Zodiac ★★★★★

This is the second time I have re-assessed a David Fincher film on re-watch, and on both occasions I have upped the rating. This time I simply couldn't resist it - you just cannot fault the ambition behind a project such as this. Somehow, I missed that when I first watched it. I thought it was too long and too unsatisfying, despite being relentlessly thrilling. And yet now, looking at it again, Fincher's achievement looks even more impressive.

It looks dazzling (it was his first effort of digital, and all of his films shot on digital look gorgeous), but that's just the tip of the surface. It's a procedural in which the maze the characters are trapped in is full of dead ends. The ending is purposefully frustrating (just like with "Memories of Murder") because that's how the people in real life felt as well, even after all the time that had been passed. Nowadays, the case is just an imprint onto history; something that only people who are bothered enough will truly have knowledge about. Watching this movie transports you to San Francisco, putting you in the mindset of Robert Graysmith and Dave Toschi in particular, making you feel just as exasperated as they do.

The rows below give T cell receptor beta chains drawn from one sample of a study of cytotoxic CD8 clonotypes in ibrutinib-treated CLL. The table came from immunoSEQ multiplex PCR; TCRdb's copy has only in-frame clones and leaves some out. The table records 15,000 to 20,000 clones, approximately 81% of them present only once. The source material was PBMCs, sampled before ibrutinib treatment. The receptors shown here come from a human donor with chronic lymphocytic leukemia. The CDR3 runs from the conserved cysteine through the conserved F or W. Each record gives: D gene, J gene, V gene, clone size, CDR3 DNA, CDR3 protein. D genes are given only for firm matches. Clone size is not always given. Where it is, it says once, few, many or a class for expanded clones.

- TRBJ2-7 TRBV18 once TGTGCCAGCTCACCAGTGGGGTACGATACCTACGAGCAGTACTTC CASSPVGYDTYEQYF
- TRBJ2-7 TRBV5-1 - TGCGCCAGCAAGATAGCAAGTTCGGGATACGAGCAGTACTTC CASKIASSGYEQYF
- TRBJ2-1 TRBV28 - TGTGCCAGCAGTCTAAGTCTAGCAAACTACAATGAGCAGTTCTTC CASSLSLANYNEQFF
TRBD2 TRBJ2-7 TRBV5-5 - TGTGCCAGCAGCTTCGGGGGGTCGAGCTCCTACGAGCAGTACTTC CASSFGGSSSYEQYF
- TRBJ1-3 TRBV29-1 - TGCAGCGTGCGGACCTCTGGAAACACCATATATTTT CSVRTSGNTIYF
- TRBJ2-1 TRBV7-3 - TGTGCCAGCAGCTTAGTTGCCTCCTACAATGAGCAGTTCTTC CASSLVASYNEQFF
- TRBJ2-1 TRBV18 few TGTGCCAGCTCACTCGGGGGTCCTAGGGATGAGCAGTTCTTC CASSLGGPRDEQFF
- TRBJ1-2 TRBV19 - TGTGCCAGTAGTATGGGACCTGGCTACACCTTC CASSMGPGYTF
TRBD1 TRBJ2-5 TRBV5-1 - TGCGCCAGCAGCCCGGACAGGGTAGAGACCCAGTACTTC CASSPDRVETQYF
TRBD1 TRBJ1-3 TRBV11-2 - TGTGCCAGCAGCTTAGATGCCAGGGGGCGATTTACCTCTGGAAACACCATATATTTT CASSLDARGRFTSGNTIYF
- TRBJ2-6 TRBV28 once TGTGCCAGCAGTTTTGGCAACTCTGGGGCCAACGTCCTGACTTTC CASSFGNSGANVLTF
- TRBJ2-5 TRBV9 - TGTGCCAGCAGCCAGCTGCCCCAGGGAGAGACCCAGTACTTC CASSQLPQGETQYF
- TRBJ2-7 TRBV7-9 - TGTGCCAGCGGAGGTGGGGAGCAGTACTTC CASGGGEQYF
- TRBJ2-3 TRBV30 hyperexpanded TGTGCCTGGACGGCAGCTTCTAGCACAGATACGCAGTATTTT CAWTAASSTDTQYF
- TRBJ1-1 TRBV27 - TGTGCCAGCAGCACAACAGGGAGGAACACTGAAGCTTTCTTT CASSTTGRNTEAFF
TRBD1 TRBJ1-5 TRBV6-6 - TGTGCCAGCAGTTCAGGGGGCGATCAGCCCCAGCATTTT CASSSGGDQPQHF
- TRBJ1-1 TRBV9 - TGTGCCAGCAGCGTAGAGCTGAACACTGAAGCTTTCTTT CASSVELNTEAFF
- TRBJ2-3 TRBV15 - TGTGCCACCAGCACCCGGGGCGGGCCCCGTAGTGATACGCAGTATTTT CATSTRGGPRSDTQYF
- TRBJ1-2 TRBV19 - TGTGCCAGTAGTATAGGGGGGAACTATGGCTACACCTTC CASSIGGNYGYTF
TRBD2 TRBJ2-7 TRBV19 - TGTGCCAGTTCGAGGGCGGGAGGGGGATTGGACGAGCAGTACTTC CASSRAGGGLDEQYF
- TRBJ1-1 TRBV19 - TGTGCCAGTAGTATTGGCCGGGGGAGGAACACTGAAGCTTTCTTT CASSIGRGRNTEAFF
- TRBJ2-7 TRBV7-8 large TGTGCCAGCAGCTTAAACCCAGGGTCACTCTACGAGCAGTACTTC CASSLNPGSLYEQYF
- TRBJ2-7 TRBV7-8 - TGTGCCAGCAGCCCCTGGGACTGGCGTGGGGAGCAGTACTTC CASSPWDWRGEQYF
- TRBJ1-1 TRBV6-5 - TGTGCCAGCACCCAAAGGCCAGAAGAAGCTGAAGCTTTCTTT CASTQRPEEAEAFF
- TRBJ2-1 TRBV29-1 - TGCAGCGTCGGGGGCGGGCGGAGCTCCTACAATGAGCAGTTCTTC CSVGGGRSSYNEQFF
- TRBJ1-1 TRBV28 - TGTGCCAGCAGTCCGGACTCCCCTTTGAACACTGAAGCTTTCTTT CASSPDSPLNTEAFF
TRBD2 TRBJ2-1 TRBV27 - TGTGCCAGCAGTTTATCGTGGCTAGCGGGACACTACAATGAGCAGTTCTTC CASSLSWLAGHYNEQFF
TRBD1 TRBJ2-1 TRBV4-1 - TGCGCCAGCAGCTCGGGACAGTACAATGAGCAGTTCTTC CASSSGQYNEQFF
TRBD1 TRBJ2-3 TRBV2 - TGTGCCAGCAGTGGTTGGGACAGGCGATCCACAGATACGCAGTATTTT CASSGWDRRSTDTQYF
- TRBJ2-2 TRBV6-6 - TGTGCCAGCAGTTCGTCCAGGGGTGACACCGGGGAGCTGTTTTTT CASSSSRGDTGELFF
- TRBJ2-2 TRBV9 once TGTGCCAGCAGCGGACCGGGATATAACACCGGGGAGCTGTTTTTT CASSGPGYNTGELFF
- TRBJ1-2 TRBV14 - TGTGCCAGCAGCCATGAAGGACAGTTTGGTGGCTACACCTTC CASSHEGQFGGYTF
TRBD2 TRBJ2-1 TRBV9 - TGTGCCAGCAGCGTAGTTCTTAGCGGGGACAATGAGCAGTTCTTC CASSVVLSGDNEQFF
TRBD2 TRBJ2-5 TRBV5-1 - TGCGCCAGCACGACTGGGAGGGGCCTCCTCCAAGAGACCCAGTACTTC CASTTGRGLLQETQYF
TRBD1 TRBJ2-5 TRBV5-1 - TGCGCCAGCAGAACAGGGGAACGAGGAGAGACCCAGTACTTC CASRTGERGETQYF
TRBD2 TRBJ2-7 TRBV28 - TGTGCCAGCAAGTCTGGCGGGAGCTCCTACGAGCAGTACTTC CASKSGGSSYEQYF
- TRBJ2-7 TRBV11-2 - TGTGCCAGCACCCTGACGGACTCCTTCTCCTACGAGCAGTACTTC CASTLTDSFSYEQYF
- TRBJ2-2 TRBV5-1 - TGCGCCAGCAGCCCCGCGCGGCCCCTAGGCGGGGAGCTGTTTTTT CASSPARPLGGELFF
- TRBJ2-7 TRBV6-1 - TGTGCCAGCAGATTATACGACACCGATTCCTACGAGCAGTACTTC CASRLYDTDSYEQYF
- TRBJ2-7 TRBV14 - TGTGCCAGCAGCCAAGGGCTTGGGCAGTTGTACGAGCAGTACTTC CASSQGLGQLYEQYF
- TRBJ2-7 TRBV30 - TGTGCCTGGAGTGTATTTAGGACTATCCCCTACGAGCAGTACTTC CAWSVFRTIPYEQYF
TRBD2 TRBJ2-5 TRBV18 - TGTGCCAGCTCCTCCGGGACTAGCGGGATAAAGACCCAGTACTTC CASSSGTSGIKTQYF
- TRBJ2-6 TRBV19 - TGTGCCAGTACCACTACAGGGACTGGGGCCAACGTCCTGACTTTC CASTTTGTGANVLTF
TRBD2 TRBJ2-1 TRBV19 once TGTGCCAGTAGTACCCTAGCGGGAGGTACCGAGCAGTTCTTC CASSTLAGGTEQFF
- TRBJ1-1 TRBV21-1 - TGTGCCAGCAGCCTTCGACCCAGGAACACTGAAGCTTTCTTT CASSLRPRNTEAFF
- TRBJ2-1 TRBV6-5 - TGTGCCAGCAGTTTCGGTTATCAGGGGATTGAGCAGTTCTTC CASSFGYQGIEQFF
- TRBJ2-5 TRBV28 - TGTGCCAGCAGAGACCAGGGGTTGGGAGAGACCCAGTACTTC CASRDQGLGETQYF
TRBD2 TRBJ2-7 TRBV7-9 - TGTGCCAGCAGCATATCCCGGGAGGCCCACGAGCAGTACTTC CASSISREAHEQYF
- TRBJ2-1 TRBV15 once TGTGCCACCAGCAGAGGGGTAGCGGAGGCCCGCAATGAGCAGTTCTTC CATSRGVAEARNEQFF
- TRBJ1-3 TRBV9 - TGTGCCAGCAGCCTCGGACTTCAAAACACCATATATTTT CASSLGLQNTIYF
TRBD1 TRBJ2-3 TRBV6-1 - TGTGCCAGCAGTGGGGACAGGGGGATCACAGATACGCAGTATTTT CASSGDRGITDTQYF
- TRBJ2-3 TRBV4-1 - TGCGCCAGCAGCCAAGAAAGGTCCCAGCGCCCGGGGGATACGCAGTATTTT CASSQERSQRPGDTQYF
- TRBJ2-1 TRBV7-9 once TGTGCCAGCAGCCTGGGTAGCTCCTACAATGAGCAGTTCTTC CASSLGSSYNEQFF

This ending perhaps was the only ending possible, given the circumstances. It's one good decision in a long list of good decisions by the crew involved in "Zodiac". It's as perfect a thriller as Fincher has ever made, and it has been a bit of a blueprint for the rest of his career so far. The basement scene is reminiscent of THAT scene in his remake of "The Girl with the Dragon Tattoo", the offices of the San Francisco chronicle resemble the Facebook offices in "The Social Network", it's a procedural much like "Gone Girl", and the film does fit in a large dose of black humour - this is true for almost all of his movies. He is one of, if not the best mainstream director working in Hollywood today, and this is one of his crowning achievements.

Block or Report